nisa. It is just that chazal were miskain that the way one is m'kayeim
the mitzvah is thru hadlaka. (The other ways to understand it is that
either a) the chiyuv is the ma'aseh hadlaka but there is a tenai that
it must be done in a way which is mefarseim the neis-however this tenai
might not be m'akeiv or b) there are 2 independent mitzvos-one of hadlaka
and one of persumei nisa) >>>

Okay, so according to the Brisker, would a person fulfill Pirsumei Nisa
if he acted as R' Gil suggested, by walking around town all evening
carring a properly lit menorah?

How about a person who lit in his home, but his neros used a non-wick
fuel? Suppose they were made of wood, or they burned propane? Would that
also fulfill Pirsumei Nisa?

Or, to use the example my teachers often used when they wanted to point
out how Chazal set up specific requirements for specific reasons ---
If the front of my house would have many flashing lights saying "Happy
Chanukah!", and "Remember the Pach HaShemen!", and I would stand there
reading the story of Chanukah aloud, publicizing the miracle for all
passers-by to hear, would that fulfill Pirsumei Nisa according to the
Brisker Rav?

Akiva Miller


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Date: Mon, 22 Dec 2003 21:43:45 +0000
From: Micha Berger <mi...@aishdas.org>
Subject:
Re: Brisk and structuralism


On Mon, Dec 22, 2003 at 09:02:19AM -0800, Newman,Saul Z wrote:
: http://yutopia.yucs.org/archives/000350.html aparrallel between Brisk
: derech and a method in the social sciences

My instinct was to find ann association between Brisker derekh and the
antecedants of Structuralism, something more contemporary to RCBrisker.

However, think how apt the following comments from Wikipedia's entry
on structuralism are when applied to Brisk
<http://en.wikipedia.com/wiki/Structuralism>:
> The term structuralism is used in many contexts in different disciplines
> in the 20th century. Structuralism proposes the idea that many phenomena
> do not occur in isolation, but instead occur in relation to each other,
> and that all related phenomena are part of a whole with a definite,
> but not necessarily defined, structure. Structuralists, in any area of
> knowledge, attempt to perceive that structure and the changes that it
> may undergo with the goal of furthering the development of that system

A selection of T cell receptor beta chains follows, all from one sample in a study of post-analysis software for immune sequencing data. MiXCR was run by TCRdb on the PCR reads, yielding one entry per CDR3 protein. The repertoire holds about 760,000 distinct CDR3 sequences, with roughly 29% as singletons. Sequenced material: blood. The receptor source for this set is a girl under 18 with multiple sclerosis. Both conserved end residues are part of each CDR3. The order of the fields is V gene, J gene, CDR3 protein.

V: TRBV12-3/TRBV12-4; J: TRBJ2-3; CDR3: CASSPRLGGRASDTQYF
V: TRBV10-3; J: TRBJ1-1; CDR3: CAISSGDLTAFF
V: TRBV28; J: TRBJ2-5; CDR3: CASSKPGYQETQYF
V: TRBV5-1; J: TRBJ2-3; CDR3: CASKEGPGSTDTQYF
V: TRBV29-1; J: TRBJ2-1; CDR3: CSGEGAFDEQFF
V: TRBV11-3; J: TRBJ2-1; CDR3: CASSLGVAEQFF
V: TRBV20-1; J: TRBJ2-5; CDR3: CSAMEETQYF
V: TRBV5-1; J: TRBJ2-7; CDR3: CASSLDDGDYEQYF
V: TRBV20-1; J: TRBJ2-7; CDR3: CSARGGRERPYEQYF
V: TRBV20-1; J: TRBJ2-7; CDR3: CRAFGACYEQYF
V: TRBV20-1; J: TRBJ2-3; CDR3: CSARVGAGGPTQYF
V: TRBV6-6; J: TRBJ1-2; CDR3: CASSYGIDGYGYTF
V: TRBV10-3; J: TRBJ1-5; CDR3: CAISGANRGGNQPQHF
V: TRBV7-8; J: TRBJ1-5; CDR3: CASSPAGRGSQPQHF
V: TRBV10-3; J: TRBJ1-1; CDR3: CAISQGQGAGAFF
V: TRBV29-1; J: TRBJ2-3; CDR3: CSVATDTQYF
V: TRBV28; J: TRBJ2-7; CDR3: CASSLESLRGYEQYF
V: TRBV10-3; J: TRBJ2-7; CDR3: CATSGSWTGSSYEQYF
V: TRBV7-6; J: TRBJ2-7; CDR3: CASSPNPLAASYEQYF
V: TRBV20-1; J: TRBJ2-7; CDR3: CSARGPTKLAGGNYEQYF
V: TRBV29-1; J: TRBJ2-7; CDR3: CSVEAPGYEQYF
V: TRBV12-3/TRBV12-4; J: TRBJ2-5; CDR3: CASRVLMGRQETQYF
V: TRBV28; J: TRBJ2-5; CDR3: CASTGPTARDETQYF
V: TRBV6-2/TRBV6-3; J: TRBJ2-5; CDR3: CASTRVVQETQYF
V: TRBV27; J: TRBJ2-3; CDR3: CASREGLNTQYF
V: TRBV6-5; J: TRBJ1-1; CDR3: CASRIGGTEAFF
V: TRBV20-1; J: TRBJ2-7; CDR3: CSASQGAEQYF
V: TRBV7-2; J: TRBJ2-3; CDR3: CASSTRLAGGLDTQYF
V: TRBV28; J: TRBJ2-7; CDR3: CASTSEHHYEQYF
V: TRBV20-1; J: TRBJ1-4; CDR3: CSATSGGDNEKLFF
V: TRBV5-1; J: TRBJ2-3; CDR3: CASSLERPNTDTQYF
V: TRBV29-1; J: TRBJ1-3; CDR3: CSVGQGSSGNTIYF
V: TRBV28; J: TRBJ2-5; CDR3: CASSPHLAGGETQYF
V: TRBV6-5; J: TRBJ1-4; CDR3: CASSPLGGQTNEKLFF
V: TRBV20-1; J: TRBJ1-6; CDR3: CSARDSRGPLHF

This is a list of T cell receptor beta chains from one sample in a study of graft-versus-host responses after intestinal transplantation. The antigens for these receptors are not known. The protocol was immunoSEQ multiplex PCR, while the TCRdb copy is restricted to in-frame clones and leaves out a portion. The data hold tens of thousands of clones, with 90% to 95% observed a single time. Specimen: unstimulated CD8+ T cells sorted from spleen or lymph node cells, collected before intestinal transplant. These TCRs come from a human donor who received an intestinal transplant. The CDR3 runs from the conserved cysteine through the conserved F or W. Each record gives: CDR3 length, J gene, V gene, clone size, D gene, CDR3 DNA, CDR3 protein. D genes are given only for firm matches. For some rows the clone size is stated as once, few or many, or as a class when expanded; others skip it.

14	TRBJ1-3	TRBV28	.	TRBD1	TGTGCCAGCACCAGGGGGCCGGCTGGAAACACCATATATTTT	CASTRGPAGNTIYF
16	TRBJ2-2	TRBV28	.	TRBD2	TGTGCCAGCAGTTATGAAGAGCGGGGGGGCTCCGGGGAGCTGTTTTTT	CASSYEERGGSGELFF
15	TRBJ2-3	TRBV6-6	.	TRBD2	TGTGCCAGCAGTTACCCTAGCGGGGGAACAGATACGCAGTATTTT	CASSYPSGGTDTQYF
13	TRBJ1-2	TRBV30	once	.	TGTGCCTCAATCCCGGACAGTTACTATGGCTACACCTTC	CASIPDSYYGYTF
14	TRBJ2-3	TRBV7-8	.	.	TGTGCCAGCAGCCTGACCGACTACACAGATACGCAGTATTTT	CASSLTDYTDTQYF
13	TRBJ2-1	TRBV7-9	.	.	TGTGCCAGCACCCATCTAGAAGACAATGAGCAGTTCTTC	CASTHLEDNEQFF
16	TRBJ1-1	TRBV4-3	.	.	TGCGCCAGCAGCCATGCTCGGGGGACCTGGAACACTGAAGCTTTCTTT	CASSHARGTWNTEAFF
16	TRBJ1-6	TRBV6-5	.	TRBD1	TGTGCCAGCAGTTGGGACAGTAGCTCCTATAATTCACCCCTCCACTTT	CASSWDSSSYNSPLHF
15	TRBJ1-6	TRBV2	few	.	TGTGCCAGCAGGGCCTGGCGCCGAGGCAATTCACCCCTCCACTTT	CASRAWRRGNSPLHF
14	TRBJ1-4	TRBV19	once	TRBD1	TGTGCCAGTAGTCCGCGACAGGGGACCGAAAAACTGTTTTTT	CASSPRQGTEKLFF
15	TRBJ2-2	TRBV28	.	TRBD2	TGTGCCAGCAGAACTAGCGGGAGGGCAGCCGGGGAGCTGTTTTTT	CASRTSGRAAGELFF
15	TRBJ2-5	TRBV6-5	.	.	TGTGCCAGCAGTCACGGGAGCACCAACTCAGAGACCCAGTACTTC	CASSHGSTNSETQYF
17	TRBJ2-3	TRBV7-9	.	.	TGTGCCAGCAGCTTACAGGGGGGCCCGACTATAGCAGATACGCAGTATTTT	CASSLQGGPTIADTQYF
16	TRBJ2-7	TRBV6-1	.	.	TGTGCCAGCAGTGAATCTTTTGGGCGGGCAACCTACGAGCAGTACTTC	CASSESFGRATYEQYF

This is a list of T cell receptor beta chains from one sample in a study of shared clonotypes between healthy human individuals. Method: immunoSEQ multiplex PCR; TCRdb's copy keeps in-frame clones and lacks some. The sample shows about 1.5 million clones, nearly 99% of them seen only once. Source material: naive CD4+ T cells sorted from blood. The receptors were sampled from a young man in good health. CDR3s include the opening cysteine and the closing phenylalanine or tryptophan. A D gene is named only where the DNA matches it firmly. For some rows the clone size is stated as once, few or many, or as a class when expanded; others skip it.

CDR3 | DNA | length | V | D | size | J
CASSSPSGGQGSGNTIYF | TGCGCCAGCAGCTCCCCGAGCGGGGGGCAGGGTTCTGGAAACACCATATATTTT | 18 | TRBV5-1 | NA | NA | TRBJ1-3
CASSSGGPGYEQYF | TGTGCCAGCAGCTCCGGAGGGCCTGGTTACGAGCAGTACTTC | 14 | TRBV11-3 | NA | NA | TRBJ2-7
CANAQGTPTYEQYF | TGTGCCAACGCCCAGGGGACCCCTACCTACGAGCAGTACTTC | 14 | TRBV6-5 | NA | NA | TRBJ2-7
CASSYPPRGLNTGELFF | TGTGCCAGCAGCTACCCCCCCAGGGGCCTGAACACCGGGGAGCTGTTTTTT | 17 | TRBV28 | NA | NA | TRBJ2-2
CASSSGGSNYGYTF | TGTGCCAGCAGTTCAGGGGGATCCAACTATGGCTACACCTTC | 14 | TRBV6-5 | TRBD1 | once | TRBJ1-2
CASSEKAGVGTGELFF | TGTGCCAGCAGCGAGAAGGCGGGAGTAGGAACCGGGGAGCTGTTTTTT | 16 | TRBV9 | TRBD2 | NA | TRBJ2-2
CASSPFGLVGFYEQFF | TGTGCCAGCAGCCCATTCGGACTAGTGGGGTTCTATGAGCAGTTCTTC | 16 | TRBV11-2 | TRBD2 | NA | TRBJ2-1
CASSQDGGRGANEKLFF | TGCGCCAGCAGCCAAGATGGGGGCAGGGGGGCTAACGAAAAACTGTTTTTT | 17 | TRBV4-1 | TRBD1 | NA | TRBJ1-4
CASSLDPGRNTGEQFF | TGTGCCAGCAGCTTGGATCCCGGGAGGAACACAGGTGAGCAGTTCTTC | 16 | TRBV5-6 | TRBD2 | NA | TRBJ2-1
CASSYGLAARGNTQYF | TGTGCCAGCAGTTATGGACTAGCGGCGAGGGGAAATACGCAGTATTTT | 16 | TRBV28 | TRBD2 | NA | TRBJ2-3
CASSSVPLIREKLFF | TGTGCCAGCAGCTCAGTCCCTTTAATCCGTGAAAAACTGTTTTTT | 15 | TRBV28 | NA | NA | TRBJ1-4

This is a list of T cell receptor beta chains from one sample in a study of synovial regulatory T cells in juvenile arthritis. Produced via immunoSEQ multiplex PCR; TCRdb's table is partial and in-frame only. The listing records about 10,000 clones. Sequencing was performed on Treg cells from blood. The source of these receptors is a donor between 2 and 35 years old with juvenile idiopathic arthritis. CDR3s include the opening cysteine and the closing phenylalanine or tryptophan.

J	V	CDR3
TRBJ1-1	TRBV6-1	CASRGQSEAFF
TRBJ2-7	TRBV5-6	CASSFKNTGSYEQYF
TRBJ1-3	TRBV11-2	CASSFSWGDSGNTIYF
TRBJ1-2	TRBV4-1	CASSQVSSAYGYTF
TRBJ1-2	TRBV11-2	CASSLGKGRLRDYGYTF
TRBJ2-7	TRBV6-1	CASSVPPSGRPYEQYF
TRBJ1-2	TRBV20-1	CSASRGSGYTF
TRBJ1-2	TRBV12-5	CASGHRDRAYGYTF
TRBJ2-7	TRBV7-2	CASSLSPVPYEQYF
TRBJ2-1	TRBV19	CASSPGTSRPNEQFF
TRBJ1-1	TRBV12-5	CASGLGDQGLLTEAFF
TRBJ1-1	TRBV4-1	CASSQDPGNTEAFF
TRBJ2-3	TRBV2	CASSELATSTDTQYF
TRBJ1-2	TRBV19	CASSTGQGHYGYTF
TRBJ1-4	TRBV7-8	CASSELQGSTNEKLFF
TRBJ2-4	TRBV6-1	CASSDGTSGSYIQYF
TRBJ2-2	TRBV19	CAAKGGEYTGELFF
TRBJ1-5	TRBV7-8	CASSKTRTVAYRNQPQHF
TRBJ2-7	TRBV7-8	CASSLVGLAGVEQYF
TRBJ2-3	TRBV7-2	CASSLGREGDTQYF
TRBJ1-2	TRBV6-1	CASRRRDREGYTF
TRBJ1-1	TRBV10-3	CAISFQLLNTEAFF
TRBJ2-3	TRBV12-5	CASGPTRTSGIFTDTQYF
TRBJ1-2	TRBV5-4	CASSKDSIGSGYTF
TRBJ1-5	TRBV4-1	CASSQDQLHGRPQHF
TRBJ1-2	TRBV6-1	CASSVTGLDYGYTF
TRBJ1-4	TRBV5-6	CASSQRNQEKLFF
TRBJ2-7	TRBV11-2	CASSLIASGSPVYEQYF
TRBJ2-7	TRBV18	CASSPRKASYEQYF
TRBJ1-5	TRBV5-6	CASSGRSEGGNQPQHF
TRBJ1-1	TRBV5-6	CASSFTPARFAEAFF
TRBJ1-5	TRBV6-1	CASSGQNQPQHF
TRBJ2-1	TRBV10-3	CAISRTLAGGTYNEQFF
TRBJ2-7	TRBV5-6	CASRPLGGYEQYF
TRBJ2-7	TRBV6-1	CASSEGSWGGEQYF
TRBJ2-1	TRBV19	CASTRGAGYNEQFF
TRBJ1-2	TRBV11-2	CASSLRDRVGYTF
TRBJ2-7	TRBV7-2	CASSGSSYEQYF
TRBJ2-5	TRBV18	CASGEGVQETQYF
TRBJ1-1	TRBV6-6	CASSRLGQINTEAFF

> of phenomena or ideas.
...
> Structuralism in Linguistics
...
> Saussure believed that the meanings expressed in a language were
> determined by an analogous system of differences.

> This way of thinking has several obvious characteristics.

> It defines the boundaries of a language by reference to its internal
> structure.

> It portrays the workings of a language solely in terms of the internal
> structure, rather than seeking a set of causes, functions, or patterns
> that could underlie several different structures. If generalized from
> phonetics to meaning, the approach obviously raises the possibility that
> what's expressed in one language cannot be expressed in any other.

> Most pervasively, it depends on a notion of purely abstract structure
> underlying all the particular manifestations of a language...

Anyone hear in this the Brsker focus on chiluq? How about understnading
halakhah from within the categories of itself, with no appeal to meaning or
the girsa'os?

 -mi

 -- 
Micha Berger             Until he extends the circle of his compassion
mi...@aishdas.org        to all living things,
http://www.aishdas.org   man will not himself find peace.
Fax: (413) 403-9905                        - Albert Schweitzer


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Date: Tue, 23 Dec 2003 02:03:39 +0000
From: Micha Berger <mi...@aishdas.org>
Subject:
Re: Driving on Shabbos in Lakewood?


On Mon, Dec 22, 2003 at 12:09:16PM -0500, R Yosef Gavriel Bechhofer wrote:
: I am not sure I understand the question.

Let me try from the begining -- which would be a nice change, no?

The gemara asks if mashiach could arrive on Shabbos, and concludes that
he could as he will travel lema'alah mei-10. However, from what we're
saying now, wouldn't that enable him to arrive, but not get off said
flying white donkey until after Shabbos?

-mi

-- 
Micha Berger             Until he extends the circle of his compassion
mi...@aishdas.org        to all living things,
http://www.aishdas.org   man will not himself find peace.
Fax: (413) 403-9905                        - Albert Schweitzer



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Date: Tue, 23 Dec 2003 02:14:14 +0000
From: Micha Berger <mi...@aishdas.org>
Subject:
Re: Chanukah Lights and Late Work


On Mon, Dec 22, 2003 at 12:24:49PM -0500, Markowitz, Chaim wrote:
: The Brisker Rav is quoted as learning the Rambam as saying that the real
: chiyuv is one of persumei nisa. It is just that chazal were miskain that
: the way one is m'kayeim the mitzvah is thru hadlaka.

: (The other ways to understand it is that either a) the chiyuv is the
: ma'aseh hadlaka but there is a tenai that it must be done in a way which
: is mefarseim the neis-however this tenai might not be m'akeiv or b)
: there are 2 independent mitzvos-one of hadlaka and one of persumei nisa)

I would ammend (b) to:
There are 2 mitzvos -- the de'Oraisah of pirsumei nisa, and the deRabbanan
of of hadlaqas neiros. They aren't totally independent, as the hadlaqah
is based in a mishoreshei hamitzvah way to PN.

Therefore, the purpose of hadlaqah is PN, as the gemara in Shabbos says.
However, this doesn't limit the qiyum of hadlaqah to cases of PN, nor
enlarge it to cases that weren't actually in the takanah.

This seems very close to the Brisker Rav's sevarah. However, his sevarah
fits better. Not just the Rambam, but the tendency amongst rov rishonim
to explain how various situations are PN. If (b) were true, the takanah
could be satisfied even if PN isn't.

It also would give value to PN in ways that do not fulfil the takanah,
while not requiring/allowing a preceeding berakhah.

Which brings me to my surprise at this next comment. On Fri, Dec 19,
2003 at 02:19:48PM +0200, R Akiva Blum wrote:
: Is there PN by lighting a menora in the middle of the street where
: everyone can see? Is there PN by placing a menora on the top of your car?